Some light relief: Damien Hirst

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I am a huge admirer of Damien Hirst. Not of the art, which is rubbish, but of the sheer productivity and exuberance he brings to his life's work of fleecing rich idiots. "Oh Damien, you're a genius. Screw me over again." "Why not," he says, munching a bacon butty.

Global financiers, concerned about the markets and their stressed portfolios, can be relied upon to keep springing for yet another dead animal in formaldehyde, or some spots or butterflies or buckets of medicine bottles. The remorseless brainless repetition is surely part of Hirst's joke. Nothing cheered me up this week so much as reading about how well his auction of more than 200 works, each of them painstakingly produced in factories occasionally visited by the artist, had gone. Nearly $200m for this stuff? It's wonderful. I don't begrudge him a cent.

Best of all is the lack of deceit or embarrassment over what is going on. The man invites journalists to his factories. They look around, then talk of his stature as an artist without laughing: I'm not whether sure they are in on the joke, or the butt of it.

In London Mr Hirst presides over two large industrial units producing the butterfly-wing pictures and his photo-realist paintings. In the Gloucestershire countryside he leases two wartime aircraft hangers for the manufacture of the spot paintings, the spin works and the formaldehyde tanks. He also has a large workshop and an exhibition studio. More than 180 people work for him, creating Damien Hirsts. Two specialists oversee the formaldehyde unit, which on a visit in July contained four dead ponies, a wild boar, an upended cow and, in good "Godfather" style, a horse's head in a plastic bag.

In the workshop three women were talking about the "Hedgehog", a device attached to a Hoover. It is a small plastic tube with 20 holes cut into it in which are inserted cut-down cigarettes, some ringed with lipstick. Switch on the Hoover and, hey presto, instant cigarette butts for lot 134 (top estimate, £300,000). In another workshop, three fabricators were painting precisely measured round circles at regular intervals on a white background. These are the famed spot paintings that Mr Hirst says were inspired by playing snooker. The fabricators choose which color each spot is to be, and use ordinary household paint to apply the shades. The butterfly pictures are made by fabricators who are given the dimensions needed, but are otherwise left to themselves to choose the colors and designs they want. Having given his final approval--sometimes, one fabricator says, only by looking at a photograph--Mr Hirst signs and dates the back of the work.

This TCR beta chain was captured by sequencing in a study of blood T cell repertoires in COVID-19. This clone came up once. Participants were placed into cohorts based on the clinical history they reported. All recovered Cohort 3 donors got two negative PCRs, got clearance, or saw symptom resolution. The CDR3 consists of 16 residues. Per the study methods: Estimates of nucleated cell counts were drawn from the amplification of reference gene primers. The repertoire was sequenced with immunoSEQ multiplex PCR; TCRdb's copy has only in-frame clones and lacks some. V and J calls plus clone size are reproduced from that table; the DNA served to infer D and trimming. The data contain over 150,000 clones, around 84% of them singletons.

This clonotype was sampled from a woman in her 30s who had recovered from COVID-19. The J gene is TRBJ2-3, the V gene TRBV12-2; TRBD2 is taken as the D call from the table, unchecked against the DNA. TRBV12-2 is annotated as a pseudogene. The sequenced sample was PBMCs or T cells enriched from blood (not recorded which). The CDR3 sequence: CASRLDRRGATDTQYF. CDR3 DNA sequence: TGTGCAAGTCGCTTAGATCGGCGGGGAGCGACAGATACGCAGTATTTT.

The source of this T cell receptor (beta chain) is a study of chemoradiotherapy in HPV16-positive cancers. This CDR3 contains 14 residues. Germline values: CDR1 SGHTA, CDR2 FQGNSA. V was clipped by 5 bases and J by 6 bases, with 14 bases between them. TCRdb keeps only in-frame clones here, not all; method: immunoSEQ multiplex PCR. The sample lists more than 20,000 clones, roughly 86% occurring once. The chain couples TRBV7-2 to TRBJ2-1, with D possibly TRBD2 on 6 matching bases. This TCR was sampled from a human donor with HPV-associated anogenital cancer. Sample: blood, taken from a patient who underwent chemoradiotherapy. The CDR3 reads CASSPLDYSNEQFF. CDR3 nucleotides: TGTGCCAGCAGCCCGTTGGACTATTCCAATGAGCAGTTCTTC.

I love it that the fabricators choose the spots' colors. (Could they not also choose the shapes? This would only add to Mr Hirst's stature, and the market value of the work.) He is selling batches of autographs at $200m a throw--with the added pleasure of knowing that a dead cow will soon be stinking out some plutocrat's palace. Please do not suspect me of sarcasm. I offer him my sincerest congratulations.

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Clive Crook is a senior editor of The Atlantic and a columnist for Bloomberg View. He was the Washington columnist for the Financial Times, and before that worked at The Economist for more than 20 years, including 11 years as deputy editor. Crook writes about the intersection of politics and economics. More

Crook writes about the intersection of politics and economics.

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